Virtual reality as a whole is exciting but still somewhat of a niche market. That goes doubly so for Google’s “Daydream” platform, a mobile VR solution released last year to compete against Samsung’s more popular GearVR system. Daydream’s adoption rate has been slow for multiple reasons, and its library is only just now starting to see good, fully fleshed-out games. One of those games is the quirky “Virtual Virtual Reality”, a brilliant little title by Tender Claws studios that showcases polished control mechanics, fantastic writing, and Portal-esque humor.
SPOILER WARNING: As always, I’ll be doing my best to avoid spoiling anything major, but since we’ll be discussing the plot I make no gauruntees. You’ve been warned.
Virtual Virtual Reality (or “VVR” for short) puts you in to the world of Activitude, a company that provides temporary companionship to the various AI’s that now run the world. It’s your first day as their newest “human labor associate”, and your cheerful robot manager “Chaz” is there to help show you the ropes. During the game’s tutorial stage (cleverly inserted in to the story as “employee training”) Chaz introduces you to the game’s central mechanics and before you know it you’re ready to to start helping your first client! At the beginning the game makes it seem like the “jobs” are just framing devices for a collection of mini-games, but it quickly becomes VERY apparent that that’s not the case: something sinister is going on at the Activitude corporation, and it’s your job to find out what it is. By the time you’ve finished the game you’ll have realized this goofy whimsical title was actually a meta-commentary about VR, the gaming industry, artificial intelligence, the “gig economy”, and even about the nature of reality itself.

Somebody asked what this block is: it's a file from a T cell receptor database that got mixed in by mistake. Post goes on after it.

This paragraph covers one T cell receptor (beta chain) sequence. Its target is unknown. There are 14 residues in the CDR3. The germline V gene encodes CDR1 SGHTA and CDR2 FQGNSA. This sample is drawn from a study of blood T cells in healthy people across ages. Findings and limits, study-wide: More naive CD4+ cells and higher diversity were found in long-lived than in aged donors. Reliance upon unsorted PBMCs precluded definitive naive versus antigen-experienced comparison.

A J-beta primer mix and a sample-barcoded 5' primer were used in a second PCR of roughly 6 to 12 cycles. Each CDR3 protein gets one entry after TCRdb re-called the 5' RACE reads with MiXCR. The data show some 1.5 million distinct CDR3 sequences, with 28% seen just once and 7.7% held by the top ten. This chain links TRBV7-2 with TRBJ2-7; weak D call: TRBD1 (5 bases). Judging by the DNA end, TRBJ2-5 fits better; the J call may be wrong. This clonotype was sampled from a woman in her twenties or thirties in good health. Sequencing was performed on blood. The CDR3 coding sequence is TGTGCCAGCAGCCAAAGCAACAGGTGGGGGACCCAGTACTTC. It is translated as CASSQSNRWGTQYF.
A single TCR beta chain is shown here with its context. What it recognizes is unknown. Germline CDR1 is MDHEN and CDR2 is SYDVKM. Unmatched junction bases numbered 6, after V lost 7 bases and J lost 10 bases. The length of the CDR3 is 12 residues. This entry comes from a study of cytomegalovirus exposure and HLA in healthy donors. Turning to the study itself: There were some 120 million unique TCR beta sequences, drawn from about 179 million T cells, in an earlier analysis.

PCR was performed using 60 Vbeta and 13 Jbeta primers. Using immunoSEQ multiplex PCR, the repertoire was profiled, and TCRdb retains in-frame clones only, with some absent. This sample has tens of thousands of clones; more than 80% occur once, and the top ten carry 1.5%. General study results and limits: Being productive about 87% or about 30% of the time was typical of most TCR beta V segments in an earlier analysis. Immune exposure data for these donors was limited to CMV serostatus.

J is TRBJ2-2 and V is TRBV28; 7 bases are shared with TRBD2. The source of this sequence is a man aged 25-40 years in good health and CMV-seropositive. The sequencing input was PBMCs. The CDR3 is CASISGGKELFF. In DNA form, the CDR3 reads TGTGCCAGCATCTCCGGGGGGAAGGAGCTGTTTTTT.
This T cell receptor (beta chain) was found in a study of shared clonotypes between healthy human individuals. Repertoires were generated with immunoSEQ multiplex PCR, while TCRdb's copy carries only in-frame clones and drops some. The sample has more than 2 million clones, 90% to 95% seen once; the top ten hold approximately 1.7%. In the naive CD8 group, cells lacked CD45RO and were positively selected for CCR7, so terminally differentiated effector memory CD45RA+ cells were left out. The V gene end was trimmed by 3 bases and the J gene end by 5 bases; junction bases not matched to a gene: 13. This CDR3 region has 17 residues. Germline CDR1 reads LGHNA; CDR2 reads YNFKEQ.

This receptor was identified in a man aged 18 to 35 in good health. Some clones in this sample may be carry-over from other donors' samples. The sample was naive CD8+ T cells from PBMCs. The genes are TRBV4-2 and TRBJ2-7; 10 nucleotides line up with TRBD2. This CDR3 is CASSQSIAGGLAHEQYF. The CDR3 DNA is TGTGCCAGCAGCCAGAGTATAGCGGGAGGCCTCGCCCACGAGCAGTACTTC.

As fun as the story is, it’s the game mechanics that really make VVR special. Each AI “client” resides in its own virtual reality construct, and you get to them by putting on (and taking off) VR headsets inside the game. As the mystery begins to unfold you’ll use these in-game headsets to go deeper and deeper in to Activitude, resulting in some kind of VR Inception where it’s easy to forget how many layers of reality you’ve traversed. Early in the game you’re also given a tool that allows you to alter these worlds to a limited degree, allowing you to screw with your concept of reality even more.
In addition to the novel “virtual headsets” concept, VVR also remembers to polish the traditional game controls too. They make good use of Daydream’s Wii-like motion controller resulting in an intuitive experience that flows well with the premise of the game. Like many other VR titles, VVR uses the “teleportation” style of control for locomotion. However, it manages to implement it much more smoothly than any other Daydream title I’ve played to date.
I’m sure it’s obvious at this point, but I’m definitely a fan of VVR. I’ve been waiting for a well written story-driven Daydream game for a long time, and this title delivered in spades. I was fully immersed in what was happening not because of impressive graphical detail or breathtaking scenery, but because the game made me think. There’s too much to go in to here, but if you own a Daydream system then you owe it to yourself to play this title.